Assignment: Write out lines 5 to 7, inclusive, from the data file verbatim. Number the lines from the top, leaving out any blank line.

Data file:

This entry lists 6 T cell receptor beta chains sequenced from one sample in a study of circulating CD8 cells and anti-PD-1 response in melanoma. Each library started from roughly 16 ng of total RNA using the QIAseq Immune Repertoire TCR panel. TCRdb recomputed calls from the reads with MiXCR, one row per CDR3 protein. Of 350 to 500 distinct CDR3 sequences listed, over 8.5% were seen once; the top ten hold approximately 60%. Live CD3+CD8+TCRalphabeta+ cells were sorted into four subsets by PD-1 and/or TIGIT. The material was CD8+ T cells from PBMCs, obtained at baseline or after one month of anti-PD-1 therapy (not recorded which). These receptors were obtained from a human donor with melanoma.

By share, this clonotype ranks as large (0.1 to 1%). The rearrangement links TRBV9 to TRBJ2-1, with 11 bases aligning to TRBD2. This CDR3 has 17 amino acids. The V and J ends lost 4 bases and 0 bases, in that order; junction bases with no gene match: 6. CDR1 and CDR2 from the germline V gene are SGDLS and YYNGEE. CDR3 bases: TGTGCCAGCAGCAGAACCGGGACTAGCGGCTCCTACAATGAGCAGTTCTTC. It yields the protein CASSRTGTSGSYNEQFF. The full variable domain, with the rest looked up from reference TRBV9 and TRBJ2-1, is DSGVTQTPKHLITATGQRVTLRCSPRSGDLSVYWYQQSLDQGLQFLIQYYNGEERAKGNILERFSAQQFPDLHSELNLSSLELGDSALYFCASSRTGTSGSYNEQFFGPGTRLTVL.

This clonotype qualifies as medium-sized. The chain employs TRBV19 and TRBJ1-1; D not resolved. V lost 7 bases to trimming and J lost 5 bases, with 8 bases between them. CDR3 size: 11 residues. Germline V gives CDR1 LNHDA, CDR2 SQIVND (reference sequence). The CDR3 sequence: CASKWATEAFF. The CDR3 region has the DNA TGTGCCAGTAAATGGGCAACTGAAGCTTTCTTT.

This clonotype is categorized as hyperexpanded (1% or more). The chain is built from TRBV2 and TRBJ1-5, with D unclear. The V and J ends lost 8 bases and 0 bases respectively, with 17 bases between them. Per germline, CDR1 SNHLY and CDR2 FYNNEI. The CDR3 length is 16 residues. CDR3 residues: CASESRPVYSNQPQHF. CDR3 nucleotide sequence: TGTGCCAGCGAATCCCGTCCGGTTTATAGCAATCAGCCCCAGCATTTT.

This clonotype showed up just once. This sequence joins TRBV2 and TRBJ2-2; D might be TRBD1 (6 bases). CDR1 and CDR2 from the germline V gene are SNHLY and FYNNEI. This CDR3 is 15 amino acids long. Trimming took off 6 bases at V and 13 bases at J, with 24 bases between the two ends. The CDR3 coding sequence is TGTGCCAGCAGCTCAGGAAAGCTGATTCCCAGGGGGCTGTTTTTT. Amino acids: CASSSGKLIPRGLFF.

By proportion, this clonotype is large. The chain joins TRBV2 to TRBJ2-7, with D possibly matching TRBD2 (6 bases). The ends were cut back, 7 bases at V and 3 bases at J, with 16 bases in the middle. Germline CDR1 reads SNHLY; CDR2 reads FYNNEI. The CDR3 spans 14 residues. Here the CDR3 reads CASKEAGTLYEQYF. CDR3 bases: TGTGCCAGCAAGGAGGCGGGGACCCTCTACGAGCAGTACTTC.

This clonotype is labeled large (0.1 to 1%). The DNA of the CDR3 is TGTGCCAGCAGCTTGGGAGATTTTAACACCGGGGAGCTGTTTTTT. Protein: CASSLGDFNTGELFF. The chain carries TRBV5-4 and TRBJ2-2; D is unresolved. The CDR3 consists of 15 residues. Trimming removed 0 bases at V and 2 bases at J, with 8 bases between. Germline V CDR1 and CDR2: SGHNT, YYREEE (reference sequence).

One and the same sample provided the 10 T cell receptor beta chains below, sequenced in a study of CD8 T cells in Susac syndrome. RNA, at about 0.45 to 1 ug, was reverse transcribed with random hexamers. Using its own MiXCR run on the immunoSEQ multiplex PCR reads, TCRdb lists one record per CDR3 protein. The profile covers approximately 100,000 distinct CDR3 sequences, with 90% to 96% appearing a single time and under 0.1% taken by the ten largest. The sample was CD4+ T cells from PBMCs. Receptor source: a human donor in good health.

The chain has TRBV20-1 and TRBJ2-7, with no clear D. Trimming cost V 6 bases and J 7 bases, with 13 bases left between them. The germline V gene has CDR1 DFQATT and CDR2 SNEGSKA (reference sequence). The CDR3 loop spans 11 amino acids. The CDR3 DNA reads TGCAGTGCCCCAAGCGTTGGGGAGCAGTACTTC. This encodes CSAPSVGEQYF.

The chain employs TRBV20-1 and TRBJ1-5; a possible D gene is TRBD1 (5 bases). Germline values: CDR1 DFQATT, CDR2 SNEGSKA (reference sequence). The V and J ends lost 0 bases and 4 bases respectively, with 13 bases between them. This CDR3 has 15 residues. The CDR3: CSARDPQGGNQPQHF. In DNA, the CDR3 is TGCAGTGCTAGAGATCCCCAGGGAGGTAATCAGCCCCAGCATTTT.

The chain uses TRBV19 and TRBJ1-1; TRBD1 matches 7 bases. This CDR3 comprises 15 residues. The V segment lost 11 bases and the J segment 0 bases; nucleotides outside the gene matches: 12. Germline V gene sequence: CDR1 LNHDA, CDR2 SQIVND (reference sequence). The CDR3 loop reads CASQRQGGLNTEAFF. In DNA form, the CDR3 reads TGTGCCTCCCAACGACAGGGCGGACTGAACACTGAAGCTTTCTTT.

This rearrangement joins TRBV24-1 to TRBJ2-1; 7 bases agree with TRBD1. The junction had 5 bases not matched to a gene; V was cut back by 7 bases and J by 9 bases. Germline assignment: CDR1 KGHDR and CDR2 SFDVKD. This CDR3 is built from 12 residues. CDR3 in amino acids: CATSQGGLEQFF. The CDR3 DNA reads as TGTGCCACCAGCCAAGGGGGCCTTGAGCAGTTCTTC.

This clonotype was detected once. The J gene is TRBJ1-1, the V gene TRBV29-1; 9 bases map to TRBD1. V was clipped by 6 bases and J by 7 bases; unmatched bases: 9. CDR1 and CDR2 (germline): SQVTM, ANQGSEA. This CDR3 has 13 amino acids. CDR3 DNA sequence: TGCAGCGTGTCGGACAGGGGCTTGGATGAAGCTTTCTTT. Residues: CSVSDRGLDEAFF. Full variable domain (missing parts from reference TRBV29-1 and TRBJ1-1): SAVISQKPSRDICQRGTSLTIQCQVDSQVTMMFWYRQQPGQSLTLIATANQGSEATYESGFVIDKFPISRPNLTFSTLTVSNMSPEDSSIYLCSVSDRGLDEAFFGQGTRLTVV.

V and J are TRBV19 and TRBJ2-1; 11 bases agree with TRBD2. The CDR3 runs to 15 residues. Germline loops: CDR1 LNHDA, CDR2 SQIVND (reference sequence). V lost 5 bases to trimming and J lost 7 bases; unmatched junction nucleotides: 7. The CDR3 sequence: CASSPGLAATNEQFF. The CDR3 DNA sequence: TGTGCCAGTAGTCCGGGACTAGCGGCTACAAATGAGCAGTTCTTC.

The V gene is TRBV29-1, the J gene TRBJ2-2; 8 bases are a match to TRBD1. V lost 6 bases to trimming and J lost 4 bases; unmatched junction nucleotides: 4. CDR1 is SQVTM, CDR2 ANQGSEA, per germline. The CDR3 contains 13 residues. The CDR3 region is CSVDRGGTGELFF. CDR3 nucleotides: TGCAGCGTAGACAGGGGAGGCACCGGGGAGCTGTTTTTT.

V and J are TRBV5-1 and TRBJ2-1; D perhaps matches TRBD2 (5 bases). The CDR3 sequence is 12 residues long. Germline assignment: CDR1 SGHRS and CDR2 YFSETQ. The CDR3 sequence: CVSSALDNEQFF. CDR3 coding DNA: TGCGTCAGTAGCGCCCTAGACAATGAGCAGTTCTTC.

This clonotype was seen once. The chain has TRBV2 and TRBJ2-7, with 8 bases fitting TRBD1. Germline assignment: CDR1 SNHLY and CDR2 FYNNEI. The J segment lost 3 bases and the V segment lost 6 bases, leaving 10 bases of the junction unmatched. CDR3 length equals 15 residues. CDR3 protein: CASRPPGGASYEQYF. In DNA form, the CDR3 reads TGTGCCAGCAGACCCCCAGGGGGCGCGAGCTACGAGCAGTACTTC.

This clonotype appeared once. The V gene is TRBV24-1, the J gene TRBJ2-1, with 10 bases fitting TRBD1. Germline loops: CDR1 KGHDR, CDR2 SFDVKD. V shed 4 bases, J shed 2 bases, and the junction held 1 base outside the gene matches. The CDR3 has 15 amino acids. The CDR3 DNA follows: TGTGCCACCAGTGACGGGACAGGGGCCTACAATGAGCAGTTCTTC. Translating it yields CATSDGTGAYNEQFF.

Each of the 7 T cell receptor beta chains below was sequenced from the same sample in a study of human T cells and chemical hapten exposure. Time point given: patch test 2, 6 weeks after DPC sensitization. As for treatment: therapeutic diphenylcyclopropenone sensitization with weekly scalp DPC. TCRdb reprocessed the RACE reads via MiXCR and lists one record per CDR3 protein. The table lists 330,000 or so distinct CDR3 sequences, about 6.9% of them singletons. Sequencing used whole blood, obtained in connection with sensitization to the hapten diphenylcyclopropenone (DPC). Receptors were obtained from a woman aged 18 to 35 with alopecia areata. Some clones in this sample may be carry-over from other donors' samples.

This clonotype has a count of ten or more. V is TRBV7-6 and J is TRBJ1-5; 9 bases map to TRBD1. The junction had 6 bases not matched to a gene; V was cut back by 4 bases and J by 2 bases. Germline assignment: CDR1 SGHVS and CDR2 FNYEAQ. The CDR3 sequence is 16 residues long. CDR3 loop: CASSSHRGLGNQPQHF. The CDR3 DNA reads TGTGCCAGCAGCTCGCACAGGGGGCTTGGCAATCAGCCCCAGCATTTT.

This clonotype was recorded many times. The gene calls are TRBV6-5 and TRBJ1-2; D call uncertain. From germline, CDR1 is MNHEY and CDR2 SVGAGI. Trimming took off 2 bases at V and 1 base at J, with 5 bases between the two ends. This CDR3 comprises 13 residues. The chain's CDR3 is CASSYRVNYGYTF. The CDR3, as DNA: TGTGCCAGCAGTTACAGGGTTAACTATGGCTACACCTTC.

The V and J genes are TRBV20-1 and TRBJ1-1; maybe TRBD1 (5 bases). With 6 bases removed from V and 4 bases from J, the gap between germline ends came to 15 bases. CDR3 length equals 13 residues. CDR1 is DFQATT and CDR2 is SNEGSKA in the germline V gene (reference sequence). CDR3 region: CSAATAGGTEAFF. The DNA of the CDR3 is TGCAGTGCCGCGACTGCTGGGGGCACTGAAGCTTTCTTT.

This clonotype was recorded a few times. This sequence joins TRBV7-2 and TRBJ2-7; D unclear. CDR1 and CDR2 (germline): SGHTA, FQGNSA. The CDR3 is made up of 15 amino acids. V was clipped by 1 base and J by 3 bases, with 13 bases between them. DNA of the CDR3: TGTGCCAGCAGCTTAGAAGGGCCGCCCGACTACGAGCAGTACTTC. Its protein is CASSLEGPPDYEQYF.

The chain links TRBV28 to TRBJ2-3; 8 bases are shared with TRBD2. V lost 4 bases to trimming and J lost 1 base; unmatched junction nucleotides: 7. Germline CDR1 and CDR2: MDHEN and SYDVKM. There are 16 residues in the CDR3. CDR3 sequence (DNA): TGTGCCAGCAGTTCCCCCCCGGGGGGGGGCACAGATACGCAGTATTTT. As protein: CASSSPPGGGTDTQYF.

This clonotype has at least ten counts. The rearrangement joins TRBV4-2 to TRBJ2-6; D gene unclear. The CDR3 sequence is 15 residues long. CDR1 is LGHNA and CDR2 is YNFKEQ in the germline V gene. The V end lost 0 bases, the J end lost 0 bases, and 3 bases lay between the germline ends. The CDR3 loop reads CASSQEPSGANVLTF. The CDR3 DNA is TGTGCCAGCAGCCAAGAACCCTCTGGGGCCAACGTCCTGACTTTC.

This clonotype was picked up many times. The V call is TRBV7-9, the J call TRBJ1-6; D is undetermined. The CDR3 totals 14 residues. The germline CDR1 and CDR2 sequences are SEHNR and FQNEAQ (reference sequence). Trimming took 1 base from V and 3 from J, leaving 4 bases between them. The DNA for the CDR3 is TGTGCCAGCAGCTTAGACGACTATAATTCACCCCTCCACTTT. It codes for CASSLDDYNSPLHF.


This clonotype showed up just once. This sequence joins TRBV2 and TRBJ2-2; D might be TRBD1 (6 bases). CDR1 and CDR2 from the germline V gene are SNHLY and FYNNEI. This CDR3 is 15 amino acids long. Trimming took off 6 bases at V and 13 bases at J, with 24 bases between the two ends. The CDR3 coding sequence is TGTGCCAGCAGCTCAGGAAAGCTGATTCCCAGGGGGCTGTTTTTT. Amino acids: CASSSGKLIPRGLFF.

By proportion, this clonotype is large. The chain joins TRBV2 to TRBJ2-7, with D possibly matching TRBD2 (6 bases). The ends were cut back, 7 bases at V and 3 bases at J, with 16 bases in the middle. Germline CDR1 reads SNHLY; CDR2 reads FYNNEI. The CDR3 spans 14 residues. Here the CDR3 reads CASKEAGTLYEQYF. CDR3 bases: TGTGCCAGCAAGGAGGCGGGGACCCTCTACGAGCAGTACTTC.

This clonotype is labeled large (0.1 to 1%). The DNA of the CDR3 is TGTGCCAGCAGCTTGGGAGATTTTAACACCGGGGAGCTGTTTTTT. Protein: CASSLGDFNTGELFF. The chain carries TRBV5-4 and TRBJ2-2; D is unresolved. The CDR3 consists of 15 residues. Trimming removed 0 bases at V and 2 bases at J, with 8 bases between. Germline V CDR1 and CDR2: SGHNT, YYREEE (reference sequence).